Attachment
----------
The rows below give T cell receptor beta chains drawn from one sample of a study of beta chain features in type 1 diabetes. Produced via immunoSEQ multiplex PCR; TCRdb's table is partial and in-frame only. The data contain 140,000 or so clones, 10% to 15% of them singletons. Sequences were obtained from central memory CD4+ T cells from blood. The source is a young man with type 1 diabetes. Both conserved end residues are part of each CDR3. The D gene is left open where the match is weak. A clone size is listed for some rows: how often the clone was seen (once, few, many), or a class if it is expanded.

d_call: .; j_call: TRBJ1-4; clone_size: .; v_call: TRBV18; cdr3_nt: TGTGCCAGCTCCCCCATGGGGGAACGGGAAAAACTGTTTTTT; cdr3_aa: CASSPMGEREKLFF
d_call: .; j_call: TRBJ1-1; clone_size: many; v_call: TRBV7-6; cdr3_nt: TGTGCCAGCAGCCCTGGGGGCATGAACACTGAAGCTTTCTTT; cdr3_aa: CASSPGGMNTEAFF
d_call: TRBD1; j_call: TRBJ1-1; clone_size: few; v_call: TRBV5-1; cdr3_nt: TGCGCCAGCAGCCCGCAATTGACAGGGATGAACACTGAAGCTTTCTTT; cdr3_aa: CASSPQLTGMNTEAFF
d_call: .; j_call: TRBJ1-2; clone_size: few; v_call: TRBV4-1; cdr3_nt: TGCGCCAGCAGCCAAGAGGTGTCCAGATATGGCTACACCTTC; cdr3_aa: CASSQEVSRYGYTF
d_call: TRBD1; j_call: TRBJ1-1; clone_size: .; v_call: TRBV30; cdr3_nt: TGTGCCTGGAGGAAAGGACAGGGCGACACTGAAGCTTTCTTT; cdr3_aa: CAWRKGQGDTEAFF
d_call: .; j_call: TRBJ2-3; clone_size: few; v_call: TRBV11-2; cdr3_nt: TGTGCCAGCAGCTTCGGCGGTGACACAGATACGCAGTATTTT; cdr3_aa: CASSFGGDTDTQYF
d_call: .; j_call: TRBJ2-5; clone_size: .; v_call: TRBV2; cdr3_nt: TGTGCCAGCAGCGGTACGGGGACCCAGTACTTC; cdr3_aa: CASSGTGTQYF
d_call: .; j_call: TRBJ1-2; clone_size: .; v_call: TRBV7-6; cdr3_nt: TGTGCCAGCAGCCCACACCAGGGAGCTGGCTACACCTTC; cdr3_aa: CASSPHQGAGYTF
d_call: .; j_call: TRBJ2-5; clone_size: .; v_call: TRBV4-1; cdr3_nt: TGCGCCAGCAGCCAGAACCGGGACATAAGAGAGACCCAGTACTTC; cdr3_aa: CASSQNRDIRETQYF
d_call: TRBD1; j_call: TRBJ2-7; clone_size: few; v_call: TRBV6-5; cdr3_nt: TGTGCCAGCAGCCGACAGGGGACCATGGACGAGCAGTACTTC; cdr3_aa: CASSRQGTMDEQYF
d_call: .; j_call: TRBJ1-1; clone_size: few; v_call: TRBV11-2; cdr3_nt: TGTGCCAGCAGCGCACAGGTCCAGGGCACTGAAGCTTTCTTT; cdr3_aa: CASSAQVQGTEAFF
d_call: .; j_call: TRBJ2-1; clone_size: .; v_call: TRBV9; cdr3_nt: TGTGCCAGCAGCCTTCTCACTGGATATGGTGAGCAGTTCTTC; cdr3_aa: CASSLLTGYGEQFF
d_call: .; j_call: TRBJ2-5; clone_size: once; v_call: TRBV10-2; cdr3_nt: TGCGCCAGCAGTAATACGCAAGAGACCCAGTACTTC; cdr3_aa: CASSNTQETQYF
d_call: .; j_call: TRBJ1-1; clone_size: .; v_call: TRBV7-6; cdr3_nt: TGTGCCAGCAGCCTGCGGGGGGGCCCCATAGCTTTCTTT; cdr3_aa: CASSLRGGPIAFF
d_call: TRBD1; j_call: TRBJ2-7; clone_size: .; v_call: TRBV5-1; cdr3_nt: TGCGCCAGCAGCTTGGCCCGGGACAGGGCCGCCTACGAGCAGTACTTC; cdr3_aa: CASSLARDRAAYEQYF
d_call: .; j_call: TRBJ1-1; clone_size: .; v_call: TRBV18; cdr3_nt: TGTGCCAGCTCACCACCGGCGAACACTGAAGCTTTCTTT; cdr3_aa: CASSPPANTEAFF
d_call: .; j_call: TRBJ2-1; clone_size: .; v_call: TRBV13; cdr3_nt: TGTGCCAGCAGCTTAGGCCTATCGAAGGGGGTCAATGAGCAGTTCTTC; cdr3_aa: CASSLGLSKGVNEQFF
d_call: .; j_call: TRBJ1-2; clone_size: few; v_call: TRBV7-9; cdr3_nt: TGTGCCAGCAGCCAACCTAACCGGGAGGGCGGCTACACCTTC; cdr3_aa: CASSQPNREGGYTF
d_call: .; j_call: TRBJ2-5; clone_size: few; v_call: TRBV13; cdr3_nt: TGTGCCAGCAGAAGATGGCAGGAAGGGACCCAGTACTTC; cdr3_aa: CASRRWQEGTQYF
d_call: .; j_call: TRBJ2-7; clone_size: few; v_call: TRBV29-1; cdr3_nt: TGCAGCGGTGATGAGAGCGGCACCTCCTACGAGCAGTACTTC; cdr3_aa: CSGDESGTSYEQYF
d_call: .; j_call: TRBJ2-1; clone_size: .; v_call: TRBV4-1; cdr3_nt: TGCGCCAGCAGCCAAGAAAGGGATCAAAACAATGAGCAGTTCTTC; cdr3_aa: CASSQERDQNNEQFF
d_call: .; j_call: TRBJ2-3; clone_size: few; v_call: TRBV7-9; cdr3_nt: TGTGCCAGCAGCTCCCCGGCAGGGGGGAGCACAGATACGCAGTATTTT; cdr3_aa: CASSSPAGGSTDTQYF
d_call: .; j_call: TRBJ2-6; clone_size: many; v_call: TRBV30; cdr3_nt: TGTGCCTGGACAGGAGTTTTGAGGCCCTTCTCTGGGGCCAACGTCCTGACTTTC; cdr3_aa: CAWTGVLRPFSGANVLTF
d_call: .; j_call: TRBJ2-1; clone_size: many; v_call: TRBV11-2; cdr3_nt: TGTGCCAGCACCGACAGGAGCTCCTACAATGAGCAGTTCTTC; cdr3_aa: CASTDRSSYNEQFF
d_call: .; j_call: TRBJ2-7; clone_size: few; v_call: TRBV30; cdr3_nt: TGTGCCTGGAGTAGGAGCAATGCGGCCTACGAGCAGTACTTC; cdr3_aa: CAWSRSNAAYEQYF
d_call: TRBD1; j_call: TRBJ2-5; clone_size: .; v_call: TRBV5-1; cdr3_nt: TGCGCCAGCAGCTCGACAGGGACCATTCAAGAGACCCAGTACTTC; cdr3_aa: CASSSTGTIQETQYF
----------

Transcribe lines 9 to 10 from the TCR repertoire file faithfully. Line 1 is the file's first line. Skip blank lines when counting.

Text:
d_call: .; j_call: TRBJ1-2; clone_size: .; v_call: TRBV7-6; cdr3_nt: TGTGCCAGCAGCCCACACCAGGGAGCTGGCTACACCTTC; cdr3_aa: CASSPHQGAGYTF
d_call: .; j_call: TRBJ2-5; clone_size: .; v_call: TRBV4-1; cdr3_nt: TGCGCCAGCAGCCAGAACCGGGACATAAGAGAGACCCAGTACTTC; cdr3_aa: CASSQNRDIRETQYF